The Mountain Goats are comprised of John Darnielle, Peter Hughes (bass) and Jon Wurster (drums). On Tuesday, October 6, 4AD is set to release the band’s sixth album “The Life Of The World To Come.” Less a profession of religious faith than an immersion in Biblical poetry and imagery, the songs on the album take their names from verses that informed or inspired them. truly embraces and celebrates the community that revolves around Stephen Colbert. Members can start their own blog, upload photos and connect with other fans of “The Colbert Report.” They can also voice their opinion by rating clips, leaving comments and starting discussions with other members.

A new report from Nielsen shows the overall online video usage and top online brands ranked by video streams for August 2009. Year-over-year, unique viewers, total streams, streams per viewer and time per viewer were up, led by a 41 percent growth in total streams.

Take a look at these numbers:

Overall Online Video Usage (U.S.)
August 2009 | Year-Over-Year | Month-Over-Month
Unique Viewers (000) 139,176 18.00% 2.40%
Total Streams 11,363,819 41.00% 1.50%
Streams per Viewer 81.7 19.60% -0.80%
Time per Viewer (min) 204.9 38.60% -3.20%
Source: The Nielsen Company

Top Online Brands ranked by Video Streams for August 2009 (U.S.)
RANK Video Brand | Total Streams | Unique Viewers
1 YouTube 7,188,638 107,730
2 Hulu 392,545 9,894
3 Yahoo! 226,601 28,402
4 MSN/Live/Bing 180,603 17,244
5 Nickelodeon 158,790 6,376
6 Turner Network 151,606 7,826
7 Fox Interactive 149,304 14,823
8 Disney Online 103,992 9,524
9 MTV Networks 102,021 6,227
10 Blinkx 94,728 425
Source: The Nielsen Company

Jim O’Hara, President, Media Product Leadership, The Nielsen Company

The evolution of the three screens that distribute video – TV, Internet and mobile phones – has created challenges and opportunities for consumers, programmers and marketers alike. Consumers are exposed to more viewing options than ever before, while programmers and marketers have to find new ways to break through the clutter and deliver their message. Will the increased usage of the Internet and mobile phones take people away from traditional television viewing? How will consumers manage their use of the three screens? Separately? Simultaneously? How will these changes impact marketers? To address changing media consumption behavior, Nielsen developed the Anytime Anywhere Media Measurement (A2/M2) initiative, which seeks to measure consumers and their video consumption across all three screens. Through our A2/M2 initiatives, we have gained considerable knowledge into how people use the three screens.

The Findings
One of our primary tools for observing three screen behavior has been the TV/Internet Convergence Panel, which is made up of 1,000 households in the U.S. that formerly participated in our TV ratings panels. These households, accounting for almost 3,000 people, were asked to install a Nielsen software meter on their computers in addition to the meters these households had already permitted us to install on their televisions, enabling us to measure both Internet and television activity.

What we have found to date is that despite the initial presumptions and fears of some, media consumption has actually increased. Each of the three screens has its benefits and people are using them as complements, not as substitutes, for one another. With respect to TV and Internet usage, we found that a fair number of people are doing both simultaneously, though in relatively small increments per day – an average of ten minutes per day per person. In our multitasking culture, watching TV while checking e-mail or surfing the Internet has become more and more common: more than half of our panelists had some simultaneous activity. Among that group, 3.7% of the time they were watching television they were also on the Internet and 31.6% of the time they were online they were also watching television. What was rather unexpected was that this behavior was not limited to any one age demographic: a teen was as likely to be engaged in simultaneous usage as was someone 54 years old. And the amount of time they were doing this was comparable.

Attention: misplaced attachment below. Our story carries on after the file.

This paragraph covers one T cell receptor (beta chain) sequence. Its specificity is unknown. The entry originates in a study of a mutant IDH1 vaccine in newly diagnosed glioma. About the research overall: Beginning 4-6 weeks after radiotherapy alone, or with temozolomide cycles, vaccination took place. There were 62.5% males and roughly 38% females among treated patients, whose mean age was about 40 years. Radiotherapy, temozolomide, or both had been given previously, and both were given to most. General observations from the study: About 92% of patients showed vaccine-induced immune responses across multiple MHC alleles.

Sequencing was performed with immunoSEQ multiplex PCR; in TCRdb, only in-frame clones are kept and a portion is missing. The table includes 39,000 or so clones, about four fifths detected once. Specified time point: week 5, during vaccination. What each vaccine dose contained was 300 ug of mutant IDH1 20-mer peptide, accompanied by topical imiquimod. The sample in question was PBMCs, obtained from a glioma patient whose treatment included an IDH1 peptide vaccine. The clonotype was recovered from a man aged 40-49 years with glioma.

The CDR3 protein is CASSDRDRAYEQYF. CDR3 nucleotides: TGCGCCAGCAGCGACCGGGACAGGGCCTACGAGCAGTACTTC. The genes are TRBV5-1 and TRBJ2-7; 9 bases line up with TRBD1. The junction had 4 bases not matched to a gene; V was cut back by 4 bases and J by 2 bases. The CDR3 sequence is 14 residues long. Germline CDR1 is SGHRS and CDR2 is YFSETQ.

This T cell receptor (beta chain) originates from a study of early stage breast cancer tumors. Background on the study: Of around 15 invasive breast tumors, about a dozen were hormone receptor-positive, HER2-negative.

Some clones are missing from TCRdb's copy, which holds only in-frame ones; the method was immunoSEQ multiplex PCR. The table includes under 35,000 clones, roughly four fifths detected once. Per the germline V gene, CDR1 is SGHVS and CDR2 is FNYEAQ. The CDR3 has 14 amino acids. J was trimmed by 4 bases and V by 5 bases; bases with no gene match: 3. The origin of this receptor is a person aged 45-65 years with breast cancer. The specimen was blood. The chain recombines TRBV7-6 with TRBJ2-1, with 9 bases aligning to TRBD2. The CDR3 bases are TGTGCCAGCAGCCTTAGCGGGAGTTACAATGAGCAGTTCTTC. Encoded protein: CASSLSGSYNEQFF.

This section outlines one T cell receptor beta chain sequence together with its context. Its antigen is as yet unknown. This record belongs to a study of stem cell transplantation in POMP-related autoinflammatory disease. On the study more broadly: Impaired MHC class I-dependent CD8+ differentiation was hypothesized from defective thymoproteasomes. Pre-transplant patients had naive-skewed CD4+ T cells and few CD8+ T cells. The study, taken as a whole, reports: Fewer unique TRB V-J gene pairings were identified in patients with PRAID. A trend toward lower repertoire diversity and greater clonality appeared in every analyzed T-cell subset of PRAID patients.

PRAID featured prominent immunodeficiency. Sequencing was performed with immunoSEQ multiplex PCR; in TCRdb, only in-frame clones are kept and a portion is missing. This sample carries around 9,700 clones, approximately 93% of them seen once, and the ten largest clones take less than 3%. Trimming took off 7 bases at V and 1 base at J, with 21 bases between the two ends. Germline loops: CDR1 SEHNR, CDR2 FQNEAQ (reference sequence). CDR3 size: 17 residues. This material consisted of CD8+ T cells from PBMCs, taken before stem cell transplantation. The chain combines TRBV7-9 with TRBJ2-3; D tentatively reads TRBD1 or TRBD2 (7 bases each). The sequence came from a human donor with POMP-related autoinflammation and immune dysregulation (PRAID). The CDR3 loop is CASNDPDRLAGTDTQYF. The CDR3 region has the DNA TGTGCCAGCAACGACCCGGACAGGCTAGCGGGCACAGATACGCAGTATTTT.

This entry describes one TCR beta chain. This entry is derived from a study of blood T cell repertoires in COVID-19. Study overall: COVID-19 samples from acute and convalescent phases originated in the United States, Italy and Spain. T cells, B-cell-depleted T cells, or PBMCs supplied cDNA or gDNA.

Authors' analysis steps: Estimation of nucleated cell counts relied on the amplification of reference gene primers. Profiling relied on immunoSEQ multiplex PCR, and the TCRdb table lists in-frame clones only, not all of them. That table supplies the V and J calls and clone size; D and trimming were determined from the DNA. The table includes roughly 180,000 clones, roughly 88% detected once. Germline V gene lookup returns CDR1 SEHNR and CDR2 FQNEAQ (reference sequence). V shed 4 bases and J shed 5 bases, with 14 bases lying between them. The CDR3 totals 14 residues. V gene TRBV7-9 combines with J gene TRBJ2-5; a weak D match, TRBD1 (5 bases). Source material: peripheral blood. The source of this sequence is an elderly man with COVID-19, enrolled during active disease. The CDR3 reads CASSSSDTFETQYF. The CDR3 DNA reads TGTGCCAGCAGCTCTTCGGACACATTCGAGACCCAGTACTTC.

What does that mean for marketers

Until fairly recently, marketers would develop campaigns based on the individual medium – one for TV and another for the Internet. Often times, these campaigns would bear little resemblance to each other. But today, we know that doing so risks passing up an opportunity to reach a captive audience. The simultaneous usage phenomenon presents new marketing opportunities: the unique strengths of each medium can be leveraged to allow consumers to be reached – and allow them to reach back – in ways that they choose themselves.

For example, TV can deliver the call-to-action via advertising. The Internet can provide a convenient venue for the action, and enable the consumer to get more information about or actually purchase a product or service. Advertising that takes advantage of this linkage of platforms is already being implemented with particularly strong results.

To gauge the effectiveness of this concept, we looked at a few traditional retailers during the 2008 holiday season to see which of them were most successful in stimulating cross-platform behavior. In December, the highest percentage of people who watched TV while using retailer web sites went to Target was also among three retailer web sites (second to Walmart and before Best Buy) that were uniquely able to draw a high percentage of simultaneous Internet and TV users – 3.8 percent. Visitors to its web site were more likely to be watching TV while at the site, and 10.2 percent of visitors said that they had seen a Target commercial on TV. Based on these figures, it seems clear that the simultaneous use of the two media had a measurable effect on behavior.

Read the full Nielsen reports on Multitasking at home: Simultaneous Use of Media Grows